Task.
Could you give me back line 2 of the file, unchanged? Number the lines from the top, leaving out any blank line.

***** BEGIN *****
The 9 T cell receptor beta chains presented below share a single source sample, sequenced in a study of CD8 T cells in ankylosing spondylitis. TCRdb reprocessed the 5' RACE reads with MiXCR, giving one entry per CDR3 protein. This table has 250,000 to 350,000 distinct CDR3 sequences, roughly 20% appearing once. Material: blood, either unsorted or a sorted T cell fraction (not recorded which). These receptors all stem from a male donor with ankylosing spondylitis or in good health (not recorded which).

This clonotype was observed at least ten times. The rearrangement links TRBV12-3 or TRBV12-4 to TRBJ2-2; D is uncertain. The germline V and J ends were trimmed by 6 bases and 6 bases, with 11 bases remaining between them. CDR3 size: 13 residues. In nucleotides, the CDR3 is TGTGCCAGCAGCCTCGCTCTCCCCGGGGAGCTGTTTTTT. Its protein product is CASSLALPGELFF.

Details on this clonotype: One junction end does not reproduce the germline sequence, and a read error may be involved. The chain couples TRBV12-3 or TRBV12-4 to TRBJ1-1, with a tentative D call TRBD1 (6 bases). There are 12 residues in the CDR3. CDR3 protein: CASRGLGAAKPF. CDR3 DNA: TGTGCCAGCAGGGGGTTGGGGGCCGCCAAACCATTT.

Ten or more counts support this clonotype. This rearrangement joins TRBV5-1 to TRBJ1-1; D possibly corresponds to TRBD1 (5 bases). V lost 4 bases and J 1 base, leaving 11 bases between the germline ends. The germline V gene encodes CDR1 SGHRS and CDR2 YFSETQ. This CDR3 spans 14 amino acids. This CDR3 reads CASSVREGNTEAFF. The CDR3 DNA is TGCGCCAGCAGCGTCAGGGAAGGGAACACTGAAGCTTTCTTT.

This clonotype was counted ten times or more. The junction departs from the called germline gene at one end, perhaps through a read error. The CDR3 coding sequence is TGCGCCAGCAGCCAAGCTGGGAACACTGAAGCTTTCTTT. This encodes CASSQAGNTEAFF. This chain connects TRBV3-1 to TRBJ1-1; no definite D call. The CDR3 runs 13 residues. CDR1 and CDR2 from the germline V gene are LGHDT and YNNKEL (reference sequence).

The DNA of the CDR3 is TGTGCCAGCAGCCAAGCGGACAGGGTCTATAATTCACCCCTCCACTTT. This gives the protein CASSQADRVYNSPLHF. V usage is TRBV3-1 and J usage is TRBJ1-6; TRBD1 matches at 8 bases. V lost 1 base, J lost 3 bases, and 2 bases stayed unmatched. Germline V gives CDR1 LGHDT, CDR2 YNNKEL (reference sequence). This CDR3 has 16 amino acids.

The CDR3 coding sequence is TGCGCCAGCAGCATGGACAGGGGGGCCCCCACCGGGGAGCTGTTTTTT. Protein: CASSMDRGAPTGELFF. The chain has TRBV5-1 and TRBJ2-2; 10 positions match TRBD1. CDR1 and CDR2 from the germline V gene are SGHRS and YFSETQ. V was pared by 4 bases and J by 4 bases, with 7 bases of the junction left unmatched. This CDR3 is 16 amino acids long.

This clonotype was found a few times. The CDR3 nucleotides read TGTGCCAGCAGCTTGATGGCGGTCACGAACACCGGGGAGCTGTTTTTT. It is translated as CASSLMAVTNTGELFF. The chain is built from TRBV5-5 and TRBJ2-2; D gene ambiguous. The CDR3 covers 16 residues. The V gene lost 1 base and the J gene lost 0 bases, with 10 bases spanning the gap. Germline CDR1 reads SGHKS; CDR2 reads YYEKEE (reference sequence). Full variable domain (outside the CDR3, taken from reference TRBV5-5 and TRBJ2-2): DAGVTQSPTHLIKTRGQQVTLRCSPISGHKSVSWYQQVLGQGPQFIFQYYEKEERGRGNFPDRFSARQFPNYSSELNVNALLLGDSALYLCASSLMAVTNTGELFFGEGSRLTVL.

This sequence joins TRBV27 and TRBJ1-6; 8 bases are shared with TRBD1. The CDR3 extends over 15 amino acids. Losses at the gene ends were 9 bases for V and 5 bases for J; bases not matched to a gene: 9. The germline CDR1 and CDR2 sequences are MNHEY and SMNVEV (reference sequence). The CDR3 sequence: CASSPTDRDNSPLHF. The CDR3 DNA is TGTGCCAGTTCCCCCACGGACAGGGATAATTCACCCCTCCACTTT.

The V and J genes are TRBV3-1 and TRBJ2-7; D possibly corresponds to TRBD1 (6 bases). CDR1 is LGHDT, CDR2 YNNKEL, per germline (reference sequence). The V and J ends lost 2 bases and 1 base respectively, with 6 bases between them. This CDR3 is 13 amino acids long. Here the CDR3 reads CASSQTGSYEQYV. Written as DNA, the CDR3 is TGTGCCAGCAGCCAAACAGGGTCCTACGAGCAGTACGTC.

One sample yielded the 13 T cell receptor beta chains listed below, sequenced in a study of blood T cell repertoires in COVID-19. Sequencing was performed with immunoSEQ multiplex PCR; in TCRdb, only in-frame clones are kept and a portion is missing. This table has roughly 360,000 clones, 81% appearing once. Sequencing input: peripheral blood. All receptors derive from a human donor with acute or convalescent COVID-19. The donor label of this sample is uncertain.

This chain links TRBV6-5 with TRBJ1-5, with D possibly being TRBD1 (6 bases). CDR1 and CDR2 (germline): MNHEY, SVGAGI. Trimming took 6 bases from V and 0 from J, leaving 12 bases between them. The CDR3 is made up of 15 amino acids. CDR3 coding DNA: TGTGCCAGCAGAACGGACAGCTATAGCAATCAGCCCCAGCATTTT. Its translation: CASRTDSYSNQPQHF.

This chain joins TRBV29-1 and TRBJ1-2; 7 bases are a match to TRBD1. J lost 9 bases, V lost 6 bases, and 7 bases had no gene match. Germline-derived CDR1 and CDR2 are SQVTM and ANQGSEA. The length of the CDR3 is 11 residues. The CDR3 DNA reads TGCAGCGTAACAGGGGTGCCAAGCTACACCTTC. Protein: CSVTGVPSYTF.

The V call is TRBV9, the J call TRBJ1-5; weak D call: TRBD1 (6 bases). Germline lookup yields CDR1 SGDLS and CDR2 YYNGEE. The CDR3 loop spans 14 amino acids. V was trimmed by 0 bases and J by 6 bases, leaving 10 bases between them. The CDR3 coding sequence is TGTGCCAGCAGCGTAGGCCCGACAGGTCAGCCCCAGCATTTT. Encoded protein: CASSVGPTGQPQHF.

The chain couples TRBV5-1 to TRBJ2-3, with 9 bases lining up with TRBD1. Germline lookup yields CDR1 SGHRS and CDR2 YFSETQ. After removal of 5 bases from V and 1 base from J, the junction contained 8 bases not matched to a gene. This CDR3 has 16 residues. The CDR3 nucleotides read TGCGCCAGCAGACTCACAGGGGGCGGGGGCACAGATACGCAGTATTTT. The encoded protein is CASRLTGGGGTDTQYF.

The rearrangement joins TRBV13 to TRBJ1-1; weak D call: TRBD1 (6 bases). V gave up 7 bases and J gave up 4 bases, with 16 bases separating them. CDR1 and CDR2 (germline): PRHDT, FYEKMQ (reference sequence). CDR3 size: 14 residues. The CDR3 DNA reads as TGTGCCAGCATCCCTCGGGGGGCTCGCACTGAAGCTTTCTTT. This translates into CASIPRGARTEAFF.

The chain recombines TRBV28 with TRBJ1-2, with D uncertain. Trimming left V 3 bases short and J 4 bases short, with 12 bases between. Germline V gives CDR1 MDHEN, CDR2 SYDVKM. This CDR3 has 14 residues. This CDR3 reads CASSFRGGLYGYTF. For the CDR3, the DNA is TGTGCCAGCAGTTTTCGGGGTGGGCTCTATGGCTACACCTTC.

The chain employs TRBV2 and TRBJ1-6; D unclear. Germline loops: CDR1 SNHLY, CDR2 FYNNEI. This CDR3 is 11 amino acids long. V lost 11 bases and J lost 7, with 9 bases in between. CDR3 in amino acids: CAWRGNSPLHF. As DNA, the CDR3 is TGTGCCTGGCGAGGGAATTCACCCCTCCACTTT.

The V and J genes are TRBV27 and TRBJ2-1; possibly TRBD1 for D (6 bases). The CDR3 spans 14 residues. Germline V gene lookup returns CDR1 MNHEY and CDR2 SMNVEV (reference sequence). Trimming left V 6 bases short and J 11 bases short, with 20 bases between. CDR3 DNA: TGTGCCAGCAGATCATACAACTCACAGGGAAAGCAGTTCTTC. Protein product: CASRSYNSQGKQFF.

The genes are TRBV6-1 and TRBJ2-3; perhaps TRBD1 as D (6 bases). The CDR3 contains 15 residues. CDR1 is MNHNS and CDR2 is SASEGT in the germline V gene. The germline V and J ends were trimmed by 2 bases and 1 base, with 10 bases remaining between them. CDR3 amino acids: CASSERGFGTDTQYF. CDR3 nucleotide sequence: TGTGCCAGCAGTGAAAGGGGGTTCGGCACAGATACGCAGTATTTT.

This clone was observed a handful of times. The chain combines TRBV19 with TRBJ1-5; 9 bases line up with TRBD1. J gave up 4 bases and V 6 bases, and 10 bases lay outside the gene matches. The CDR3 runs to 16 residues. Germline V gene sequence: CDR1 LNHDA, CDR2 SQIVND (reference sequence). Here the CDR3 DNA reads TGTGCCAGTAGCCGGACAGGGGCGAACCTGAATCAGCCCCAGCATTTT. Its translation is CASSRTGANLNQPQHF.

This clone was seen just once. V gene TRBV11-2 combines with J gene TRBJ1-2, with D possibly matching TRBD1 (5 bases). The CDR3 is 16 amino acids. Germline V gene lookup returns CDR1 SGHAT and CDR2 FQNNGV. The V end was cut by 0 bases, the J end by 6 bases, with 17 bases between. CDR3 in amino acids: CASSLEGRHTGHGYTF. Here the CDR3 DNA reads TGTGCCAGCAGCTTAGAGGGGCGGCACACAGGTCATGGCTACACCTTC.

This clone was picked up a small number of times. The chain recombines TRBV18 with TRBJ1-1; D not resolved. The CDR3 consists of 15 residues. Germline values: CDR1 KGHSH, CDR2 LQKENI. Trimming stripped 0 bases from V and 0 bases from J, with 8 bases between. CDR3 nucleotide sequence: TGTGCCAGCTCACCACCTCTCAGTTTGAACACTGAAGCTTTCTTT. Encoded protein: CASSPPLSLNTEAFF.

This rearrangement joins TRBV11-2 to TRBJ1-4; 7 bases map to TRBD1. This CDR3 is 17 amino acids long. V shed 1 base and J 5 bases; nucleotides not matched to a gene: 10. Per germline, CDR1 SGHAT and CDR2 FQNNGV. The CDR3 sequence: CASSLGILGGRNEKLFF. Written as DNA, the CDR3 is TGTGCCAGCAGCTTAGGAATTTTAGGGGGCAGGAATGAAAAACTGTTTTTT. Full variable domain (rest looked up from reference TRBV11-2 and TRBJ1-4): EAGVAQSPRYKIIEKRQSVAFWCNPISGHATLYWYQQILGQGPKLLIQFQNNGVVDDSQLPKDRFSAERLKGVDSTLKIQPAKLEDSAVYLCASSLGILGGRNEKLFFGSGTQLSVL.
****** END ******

This clonotype was observed at least ten times. The rearrangement links TRBV12-3 or TRBV12-4 to TRBJ2-2; D is uncertain. The germline V and J ends were trimmed by 6 bases and 6 bases, with 11 bases remaining between them. CDR3 size: 13 residues. In nucleotides, the CDR3 is TGTGCCAGCAGCCTCGCTCTCCCCGGGGAGCTGTTTTTT. Its protein product is CASSLALPGELFF.